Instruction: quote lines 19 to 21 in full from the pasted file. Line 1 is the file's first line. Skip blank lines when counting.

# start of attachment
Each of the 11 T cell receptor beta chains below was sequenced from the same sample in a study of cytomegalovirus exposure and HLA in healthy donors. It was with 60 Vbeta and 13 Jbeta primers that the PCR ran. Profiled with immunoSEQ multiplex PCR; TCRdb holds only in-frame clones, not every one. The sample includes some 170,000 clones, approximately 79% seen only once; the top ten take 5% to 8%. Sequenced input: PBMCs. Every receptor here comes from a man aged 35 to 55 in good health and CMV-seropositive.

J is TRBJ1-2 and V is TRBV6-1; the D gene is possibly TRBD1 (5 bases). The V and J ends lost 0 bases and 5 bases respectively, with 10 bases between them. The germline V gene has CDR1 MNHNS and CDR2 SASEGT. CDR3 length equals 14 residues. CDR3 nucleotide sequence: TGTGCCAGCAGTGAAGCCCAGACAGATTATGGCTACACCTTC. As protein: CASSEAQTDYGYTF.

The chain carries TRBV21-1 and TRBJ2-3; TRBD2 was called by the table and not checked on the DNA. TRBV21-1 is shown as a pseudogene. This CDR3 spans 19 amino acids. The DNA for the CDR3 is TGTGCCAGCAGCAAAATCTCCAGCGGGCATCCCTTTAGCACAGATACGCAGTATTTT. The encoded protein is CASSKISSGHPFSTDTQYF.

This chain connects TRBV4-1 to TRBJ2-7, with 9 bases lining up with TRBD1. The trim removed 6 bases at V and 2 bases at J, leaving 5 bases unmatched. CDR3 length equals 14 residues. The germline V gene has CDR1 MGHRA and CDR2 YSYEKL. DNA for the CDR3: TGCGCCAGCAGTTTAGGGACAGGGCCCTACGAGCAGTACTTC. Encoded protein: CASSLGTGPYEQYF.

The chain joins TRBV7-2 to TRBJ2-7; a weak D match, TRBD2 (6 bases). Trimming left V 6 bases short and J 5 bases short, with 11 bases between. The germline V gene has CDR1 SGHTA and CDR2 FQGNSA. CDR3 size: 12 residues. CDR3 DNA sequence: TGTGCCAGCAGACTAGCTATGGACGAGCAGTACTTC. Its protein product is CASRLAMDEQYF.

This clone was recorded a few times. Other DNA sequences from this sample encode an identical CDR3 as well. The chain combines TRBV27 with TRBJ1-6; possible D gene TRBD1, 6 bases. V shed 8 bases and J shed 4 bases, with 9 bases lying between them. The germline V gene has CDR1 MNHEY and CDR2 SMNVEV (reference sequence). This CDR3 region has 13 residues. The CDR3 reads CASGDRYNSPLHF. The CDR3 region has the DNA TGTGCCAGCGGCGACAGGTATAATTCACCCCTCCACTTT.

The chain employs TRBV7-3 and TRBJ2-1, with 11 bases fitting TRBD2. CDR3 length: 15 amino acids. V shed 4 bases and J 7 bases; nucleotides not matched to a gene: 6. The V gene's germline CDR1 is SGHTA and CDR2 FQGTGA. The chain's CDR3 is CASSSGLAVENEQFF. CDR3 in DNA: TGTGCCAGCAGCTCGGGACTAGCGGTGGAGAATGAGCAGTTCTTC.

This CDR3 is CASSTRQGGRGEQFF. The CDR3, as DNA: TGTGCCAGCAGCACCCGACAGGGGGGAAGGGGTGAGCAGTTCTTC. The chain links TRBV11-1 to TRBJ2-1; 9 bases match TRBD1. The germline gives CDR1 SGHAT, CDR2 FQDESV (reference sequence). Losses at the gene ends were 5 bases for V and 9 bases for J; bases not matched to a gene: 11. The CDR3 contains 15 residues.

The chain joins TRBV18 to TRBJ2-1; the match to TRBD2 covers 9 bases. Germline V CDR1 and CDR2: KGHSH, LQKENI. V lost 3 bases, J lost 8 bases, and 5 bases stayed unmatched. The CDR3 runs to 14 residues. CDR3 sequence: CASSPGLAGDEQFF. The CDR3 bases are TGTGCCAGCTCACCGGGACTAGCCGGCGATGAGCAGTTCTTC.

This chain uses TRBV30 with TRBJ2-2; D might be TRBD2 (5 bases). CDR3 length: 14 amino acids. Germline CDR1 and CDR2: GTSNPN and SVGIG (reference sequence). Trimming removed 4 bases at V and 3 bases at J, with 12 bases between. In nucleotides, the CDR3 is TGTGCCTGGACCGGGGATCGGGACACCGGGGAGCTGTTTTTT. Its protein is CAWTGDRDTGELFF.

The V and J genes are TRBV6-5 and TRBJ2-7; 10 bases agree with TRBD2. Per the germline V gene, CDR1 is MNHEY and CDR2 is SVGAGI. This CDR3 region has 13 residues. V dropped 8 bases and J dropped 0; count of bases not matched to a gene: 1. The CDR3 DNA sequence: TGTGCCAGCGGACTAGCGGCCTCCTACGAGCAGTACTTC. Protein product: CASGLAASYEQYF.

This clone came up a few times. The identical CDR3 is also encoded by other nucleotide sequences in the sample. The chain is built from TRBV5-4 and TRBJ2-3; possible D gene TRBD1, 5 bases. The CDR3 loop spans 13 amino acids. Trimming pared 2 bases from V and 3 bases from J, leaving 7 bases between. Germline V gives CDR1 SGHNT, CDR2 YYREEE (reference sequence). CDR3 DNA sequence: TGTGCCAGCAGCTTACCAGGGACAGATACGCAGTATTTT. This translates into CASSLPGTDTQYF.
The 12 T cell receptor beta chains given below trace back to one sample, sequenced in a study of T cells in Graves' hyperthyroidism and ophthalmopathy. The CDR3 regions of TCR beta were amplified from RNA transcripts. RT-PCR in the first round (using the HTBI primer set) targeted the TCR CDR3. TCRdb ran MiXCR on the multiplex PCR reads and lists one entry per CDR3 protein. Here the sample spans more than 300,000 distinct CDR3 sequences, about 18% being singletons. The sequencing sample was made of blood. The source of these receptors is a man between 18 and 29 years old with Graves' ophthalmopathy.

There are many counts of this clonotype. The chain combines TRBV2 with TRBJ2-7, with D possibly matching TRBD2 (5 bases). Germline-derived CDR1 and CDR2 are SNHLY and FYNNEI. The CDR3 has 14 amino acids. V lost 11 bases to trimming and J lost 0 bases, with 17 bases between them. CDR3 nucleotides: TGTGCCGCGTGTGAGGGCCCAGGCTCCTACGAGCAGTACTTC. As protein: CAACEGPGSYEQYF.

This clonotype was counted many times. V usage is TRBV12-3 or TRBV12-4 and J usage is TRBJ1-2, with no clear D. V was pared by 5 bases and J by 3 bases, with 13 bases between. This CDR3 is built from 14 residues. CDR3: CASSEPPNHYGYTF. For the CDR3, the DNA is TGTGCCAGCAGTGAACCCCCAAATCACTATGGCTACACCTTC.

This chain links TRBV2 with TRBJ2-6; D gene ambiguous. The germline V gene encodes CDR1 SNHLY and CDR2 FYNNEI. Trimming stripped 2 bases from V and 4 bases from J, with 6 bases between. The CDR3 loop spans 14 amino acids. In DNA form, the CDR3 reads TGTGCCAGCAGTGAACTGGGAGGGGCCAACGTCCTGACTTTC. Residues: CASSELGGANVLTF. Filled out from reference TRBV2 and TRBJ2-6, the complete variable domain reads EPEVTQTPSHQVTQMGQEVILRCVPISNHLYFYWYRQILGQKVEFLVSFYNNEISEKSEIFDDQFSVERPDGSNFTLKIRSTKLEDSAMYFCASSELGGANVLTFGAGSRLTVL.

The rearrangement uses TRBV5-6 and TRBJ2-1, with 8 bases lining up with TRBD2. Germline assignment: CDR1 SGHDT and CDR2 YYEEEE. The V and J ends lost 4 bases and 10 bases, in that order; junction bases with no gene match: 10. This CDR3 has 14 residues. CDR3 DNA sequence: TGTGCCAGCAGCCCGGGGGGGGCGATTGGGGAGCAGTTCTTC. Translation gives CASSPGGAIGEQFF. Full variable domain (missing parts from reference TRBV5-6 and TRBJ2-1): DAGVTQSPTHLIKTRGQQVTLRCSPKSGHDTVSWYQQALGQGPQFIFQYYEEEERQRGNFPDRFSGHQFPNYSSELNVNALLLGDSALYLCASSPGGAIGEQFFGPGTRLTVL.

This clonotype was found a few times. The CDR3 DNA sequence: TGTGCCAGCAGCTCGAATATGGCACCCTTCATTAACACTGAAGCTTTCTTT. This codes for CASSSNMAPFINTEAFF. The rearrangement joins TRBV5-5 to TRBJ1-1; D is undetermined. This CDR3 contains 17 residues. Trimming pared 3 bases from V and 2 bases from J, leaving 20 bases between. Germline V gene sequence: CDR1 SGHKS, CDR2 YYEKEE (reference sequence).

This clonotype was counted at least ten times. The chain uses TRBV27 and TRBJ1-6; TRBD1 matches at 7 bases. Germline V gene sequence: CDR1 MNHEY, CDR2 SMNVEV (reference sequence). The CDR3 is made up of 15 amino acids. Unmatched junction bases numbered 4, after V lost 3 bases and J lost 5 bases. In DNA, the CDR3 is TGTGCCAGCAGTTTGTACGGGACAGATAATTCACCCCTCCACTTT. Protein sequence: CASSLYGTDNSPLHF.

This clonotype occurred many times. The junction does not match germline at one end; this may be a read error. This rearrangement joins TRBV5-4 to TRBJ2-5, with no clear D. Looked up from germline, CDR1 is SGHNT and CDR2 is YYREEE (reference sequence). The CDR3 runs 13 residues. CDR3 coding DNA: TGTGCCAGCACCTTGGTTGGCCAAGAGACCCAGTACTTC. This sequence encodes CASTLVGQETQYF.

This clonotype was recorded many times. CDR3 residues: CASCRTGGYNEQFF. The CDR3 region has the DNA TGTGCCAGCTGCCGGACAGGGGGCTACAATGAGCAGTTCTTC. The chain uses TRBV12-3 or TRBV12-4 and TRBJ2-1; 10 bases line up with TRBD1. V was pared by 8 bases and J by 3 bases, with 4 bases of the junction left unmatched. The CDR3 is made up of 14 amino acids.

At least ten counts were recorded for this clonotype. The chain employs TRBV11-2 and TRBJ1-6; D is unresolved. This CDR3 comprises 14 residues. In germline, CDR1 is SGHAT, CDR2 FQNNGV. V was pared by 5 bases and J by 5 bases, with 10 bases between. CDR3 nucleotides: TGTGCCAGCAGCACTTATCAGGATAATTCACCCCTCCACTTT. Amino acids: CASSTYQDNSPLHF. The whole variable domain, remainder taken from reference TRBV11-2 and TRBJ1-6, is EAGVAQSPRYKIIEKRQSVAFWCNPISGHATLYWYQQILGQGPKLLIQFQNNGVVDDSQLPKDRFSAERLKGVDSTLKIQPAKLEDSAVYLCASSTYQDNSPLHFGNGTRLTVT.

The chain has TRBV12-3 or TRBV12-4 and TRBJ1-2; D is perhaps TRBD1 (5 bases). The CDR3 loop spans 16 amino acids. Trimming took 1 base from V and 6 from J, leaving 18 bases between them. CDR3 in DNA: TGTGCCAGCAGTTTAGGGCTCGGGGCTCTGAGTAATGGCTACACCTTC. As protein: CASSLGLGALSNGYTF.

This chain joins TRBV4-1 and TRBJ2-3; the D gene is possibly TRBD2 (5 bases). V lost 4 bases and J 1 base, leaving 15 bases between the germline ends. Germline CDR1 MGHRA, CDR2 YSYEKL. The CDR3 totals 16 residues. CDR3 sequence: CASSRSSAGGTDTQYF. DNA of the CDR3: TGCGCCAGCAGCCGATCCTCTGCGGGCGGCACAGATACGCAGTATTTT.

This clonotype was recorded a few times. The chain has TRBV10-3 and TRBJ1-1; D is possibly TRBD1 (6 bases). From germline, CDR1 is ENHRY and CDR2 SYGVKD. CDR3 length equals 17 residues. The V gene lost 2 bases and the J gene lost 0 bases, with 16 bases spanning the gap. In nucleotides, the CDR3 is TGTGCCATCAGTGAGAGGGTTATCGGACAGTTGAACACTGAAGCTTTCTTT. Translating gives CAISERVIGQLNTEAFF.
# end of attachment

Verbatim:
This clonotype was counted at least ten times. The chain uses TRBV27 and TRBJ1-6; TRBD1 matches at 7 bases. Germline V gene sequence: CDR1 MNHEY, CDR2 SMNVEV (reference sequence). The CDR3 is made up of 15 amino acids. Unmatched junction bases numbered 4, after V lost 3 bases and J lost 5 bases. In DNA, the CDR3 is TGTGCCAGCAGTTTGTACGGGACAGATAATTCACCCCTCCACTTT. Protein sequence: CASSLYGTDNSPLHF.

This clonotype occurred many times. The junction does not match germline at one end; this may be a read error. This rearrangement joins TRBV5-4 to TRBJ2-5, with no clear D. Looked up from germline, CDR1 is SGHNT and CDR2 is YYREEE (reference sequence). The CDR3 runs 13 residues. CDR3 coding DNA: TGTGCCAGCACCTTGGTTGGCCAAGAGACCCAGTACTTC. This sequence encodes CASTLVGQETQYF.

This clonotype was recorded many times. CDR3 residues: CASCRTGGYNEQFF. The CDR3 region has the DNA TGTGCCAGCTGCCGGACAGGGGGCTACAATGAGCAGTTCTTC. The chain uses TRBV12-3 or TRBV12-4 and TRBJ2-1; 10 bases line up with TRBD1. V was pared by 8 bases and J by 3 bases, with 4 bases of the junction left unmatched. The CDR3 is made up of 14 amino acids.